A: I didn't have any problems with a visa or work permit because I have the French nationality and Norway being part of the Schengen countries, I was allowed to work without a special permit. I simply got a residence permit, called “oppholdstillatelse”. I had to go to a government agency to get registered and get a temporary “personal number”. That number will allow you to cover the basics: getting a bank account a mobile and a job. Once you get your permanent number, you are “in the system”. I then had to go to the police station and everything has been via email ever since. You do have to renew it after a while.
Q: What’s the economic climate like in Oslo, is there plenty of work?
A: Norway in general, and Oslo in particular, has a very dynamic and healthy economic climate. I never “felt” the crisis here. I recently decided to change jobs and it took me a couple of months before I got a new one. Unemployment in Norway is very low, between 3 and 4 percent as of mid-2011.
Q: How does the work culture differ from home?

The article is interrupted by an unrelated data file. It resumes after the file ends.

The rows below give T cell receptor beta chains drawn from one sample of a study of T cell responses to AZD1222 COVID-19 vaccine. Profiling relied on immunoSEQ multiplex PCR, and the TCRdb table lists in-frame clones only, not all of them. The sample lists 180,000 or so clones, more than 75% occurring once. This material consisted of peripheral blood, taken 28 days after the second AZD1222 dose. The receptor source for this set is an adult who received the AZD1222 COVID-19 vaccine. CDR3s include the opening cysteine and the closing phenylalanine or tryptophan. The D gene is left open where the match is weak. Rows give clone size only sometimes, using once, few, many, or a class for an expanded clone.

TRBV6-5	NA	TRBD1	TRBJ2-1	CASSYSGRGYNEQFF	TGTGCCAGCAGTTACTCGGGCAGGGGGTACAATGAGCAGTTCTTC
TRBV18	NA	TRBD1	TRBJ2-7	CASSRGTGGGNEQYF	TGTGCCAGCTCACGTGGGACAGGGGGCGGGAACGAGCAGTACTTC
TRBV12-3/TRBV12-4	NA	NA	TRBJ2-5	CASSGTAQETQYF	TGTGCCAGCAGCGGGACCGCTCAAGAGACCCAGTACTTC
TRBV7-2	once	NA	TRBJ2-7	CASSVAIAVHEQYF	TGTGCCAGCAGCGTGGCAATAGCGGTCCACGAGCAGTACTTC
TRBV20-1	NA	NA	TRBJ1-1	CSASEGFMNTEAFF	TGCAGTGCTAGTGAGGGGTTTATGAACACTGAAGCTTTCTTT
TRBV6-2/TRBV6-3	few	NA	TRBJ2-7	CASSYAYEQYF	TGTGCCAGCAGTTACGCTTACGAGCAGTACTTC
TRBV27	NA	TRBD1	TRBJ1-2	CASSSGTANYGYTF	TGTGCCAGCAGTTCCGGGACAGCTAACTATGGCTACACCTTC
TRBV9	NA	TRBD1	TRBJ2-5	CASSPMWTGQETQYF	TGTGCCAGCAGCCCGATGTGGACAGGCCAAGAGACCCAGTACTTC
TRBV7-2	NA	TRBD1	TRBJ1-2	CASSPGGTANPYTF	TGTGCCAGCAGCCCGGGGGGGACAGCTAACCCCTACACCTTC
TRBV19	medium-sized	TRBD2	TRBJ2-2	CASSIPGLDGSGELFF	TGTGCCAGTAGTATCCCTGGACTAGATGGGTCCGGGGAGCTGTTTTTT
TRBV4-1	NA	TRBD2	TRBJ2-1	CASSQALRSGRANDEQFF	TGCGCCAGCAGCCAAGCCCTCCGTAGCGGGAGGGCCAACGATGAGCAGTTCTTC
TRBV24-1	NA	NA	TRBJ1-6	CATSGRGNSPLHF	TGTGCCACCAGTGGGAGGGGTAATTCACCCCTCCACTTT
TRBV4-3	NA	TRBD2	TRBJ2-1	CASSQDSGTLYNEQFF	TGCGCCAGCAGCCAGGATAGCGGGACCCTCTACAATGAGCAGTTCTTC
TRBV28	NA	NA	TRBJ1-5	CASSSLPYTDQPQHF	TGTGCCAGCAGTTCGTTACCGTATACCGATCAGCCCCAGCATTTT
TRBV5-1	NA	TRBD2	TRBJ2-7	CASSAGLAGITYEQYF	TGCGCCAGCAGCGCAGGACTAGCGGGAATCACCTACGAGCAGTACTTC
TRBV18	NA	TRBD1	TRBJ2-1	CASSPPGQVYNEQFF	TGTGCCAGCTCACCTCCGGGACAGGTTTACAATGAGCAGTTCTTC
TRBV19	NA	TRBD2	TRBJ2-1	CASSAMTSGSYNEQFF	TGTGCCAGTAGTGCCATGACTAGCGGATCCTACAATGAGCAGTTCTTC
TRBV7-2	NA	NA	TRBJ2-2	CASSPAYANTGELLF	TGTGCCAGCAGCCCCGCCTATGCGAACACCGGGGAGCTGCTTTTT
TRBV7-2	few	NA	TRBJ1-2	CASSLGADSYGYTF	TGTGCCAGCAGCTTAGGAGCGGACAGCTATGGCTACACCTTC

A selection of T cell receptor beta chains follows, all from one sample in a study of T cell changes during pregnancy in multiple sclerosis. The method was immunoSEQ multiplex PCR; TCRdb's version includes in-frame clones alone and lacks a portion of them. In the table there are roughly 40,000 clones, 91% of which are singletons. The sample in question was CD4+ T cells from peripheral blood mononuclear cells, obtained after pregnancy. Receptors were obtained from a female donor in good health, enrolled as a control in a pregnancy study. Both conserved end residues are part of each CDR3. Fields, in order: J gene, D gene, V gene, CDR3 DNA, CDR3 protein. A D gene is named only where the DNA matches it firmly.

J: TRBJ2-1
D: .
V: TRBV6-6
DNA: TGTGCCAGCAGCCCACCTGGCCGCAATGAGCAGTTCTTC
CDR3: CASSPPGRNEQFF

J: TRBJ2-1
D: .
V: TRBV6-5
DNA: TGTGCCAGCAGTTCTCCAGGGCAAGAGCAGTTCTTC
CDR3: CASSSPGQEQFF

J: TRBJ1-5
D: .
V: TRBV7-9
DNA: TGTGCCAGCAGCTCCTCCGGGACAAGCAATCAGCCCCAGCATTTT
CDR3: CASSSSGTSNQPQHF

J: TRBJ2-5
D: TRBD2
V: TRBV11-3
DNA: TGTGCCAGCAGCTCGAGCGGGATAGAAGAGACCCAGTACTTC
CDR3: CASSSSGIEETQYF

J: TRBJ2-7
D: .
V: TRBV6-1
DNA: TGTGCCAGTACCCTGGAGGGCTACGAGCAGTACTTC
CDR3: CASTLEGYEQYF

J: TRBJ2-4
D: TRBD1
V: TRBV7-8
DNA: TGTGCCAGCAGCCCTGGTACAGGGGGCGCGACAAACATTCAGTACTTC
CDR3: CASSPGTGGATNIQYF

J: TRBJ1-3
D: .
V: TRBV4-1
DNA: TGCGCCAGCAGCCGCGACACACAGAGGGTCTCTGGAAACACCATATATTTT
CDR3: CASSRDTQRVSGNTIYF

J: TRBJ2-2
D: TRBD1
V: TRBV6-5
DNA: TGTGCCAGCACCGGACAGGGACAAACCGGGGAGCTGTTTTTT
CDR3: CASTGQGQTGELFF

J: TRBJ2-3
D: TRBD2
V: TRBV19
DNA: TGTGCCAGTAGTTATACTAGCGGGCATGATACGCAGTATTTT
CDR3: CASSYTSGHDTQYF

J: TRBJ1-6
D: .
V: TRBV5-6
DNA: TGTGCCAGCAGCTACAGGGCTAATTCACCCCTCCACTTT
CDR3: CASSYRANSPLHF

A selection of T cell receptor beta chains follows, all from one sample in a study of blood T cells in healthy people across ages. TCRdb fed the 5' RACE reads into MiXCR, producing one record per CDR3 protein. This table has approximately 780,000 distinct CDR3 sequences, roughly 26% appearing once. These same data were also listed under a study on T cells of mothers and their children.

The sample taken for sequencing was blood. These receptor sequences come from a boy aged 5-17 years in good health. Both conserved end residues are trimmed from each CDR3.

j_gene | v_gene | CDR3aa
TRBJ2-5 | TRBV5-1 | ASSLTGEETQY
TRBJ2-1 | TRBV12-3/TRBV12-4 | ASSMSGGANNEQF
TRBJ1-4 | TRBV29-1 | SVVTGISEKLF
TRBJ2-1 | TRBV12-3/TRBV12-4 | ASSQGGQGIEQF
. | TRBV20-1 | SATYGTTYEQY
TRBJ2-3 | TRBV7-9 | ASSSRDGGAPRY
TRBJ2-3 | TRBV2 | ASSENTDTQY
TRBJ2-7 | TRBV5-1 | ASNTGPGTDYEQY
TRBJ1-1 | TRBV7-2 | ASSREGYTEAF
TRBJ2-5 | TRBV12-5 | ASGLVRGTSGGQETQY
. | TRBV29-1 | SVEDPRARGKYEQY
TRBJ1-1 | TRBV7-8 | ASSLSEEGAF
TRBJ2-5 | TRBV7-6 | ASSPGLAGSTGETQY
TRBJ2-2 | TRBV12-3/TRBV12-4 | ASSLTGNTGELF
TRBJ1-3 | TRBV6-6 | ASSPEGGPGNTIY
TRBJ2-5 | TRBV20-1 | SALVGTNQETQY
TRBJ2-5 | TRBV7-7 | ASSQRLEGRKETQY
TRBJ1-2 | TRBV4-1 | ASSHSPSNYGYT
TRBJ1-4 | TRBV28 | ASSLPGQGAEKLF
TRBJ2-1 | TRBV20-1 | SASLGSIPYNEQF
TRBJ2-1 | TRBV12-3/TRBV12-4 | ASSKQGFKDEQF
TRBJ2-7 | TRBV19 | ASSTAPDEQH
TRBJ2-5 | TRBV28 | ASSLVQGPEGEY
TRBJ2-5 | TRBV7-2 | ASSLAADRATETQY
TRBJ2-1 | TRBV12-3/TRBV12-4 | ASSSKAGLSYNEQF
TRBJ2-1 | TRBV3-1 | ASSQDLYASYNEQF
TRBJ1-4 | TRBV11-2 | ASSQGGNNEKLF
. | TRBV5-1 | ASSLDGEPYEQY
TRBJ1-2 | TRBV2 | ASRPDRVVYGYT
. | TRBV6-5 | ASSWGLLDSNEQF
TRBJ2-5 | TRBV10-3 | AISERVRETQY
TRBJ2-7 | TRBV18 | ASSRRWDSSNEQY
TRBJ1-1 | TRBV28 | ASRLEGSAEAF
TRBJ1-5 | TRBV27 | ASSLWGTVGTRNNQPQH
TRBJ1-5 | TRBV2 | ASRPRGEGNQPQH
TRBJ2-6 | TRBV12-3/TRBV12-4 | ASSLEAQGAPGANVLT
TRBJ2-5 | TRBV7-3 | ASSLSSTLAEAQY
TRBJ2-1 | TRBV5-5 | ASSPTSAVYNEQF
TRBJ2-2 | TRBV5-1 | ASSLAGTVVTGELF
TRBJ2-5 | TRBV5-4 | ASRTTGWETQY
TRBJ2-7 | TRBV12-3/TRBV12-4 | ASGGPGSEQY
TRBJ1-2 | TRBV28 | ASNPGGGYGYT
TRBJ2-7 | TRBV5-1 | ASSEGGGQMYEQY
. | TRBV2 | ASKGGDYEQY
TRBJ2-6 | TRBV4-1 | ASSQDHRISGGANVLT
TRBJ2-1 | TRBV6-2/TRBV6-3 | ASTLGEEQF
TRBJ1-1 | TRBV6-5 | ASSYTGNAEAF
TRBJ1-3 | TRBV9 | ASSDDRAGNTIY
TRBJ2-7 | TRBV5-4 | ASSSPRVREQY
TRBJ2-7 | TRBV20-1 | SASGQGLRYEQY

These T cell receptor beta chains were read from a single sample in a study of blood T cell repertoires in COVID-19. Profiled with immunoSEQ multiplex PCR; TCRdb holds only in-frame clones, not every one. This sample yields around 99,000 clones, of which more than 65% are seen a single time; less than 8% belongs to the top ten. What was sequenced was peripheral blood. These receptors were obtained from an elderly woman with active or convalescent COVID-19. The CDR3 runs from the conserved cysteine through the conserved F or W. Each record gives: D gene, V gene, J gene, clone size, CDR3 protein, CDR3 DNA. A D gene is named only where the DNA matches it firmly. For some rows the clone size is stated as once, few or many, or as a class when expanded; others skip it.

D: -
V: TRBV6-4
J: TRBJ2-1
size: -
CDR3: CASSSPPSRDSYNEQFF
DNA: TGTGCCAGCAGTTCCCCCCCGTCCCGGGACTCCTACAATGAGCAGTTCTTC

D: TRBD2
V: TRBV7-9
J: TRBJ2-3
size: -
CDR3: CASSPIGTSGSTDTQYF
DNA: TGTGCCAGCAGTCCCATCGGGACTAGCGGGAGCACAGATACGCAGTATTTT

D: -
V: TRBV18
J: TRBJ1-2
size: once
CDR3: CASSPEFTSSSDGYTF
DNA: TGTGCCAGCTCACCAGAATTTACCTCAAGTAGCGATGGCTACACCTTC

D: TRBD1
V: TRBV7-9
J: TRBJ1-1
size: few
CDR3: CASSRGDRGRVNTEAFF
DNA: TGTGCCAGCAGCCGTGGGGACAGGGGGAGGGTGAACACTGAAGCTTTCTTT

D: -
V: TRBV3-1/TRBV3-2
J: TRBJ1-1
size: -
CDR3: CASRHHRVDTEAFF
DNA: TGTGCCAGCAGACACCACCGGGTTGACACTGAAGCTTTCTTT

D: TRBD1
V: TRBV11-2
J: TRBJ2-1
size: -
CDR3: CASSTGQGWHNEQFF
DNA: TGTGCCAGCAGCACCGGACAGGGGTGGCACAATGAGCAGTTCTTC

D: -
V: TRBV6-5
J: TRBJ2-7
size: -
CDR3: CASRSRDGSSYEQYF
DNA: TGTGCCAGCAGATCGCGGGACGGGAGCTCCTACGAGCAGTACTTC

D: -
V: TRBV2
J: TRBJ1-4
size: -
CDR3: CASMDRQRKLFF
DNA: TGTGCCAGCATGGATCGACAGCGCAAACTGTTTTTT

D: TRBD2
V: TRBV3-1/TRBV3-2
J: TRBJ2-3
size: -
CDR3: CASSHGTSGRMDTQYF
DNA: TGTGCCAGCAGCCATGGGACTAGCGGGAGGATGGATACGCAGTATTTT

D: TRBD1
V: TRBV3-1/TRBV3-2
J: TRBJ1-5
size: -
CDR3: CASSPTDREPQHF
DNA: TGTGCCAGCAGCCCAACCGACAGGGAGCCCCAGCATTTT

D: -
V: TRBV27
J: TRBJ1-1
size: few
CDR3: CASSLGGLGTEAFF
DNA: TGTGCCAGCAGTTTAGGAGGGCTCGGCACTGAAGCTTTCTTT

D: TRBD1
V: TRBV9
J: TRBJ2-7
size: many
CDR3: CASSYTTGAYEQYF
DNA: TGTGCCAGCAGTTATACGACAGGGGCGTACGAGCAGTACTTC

A: The working culture in Norway is a topic I could write about for pages and pages; there are many pros and cons, so I’ll try to be brief (and objective!)
Flat hierarchy: very different from home (France, where I got my first job). You will have lots of freedom to shape your position and speak your mind. The boss is not always right and doesn’t know it all, surprise surprise!
Work/Life balance is very important. Working hours are very humane and you don’t have to feel guilty for leaving early if you have a doctor’s appointment.
Most companies are also very flexible if you want to start early and leave early, or if you want to work from home during the week, especially if you have children.
Maternity and Paternity leave: 56 weeks paid up to 80 percent of your salary or 46 weeks paid up to 100 percent. You can split the weeks with your partner at ease, so long as he takes 10 weeks minimum. Only in Norway!!
My main challenge is that the working culture is “consensus” oriented and “non-confrontational”.
Having to agree on everything means lots and lots of meetings and a slow decision-making process, because combined with a flat hierarchy, everyone has a say and anyone can freeze a process.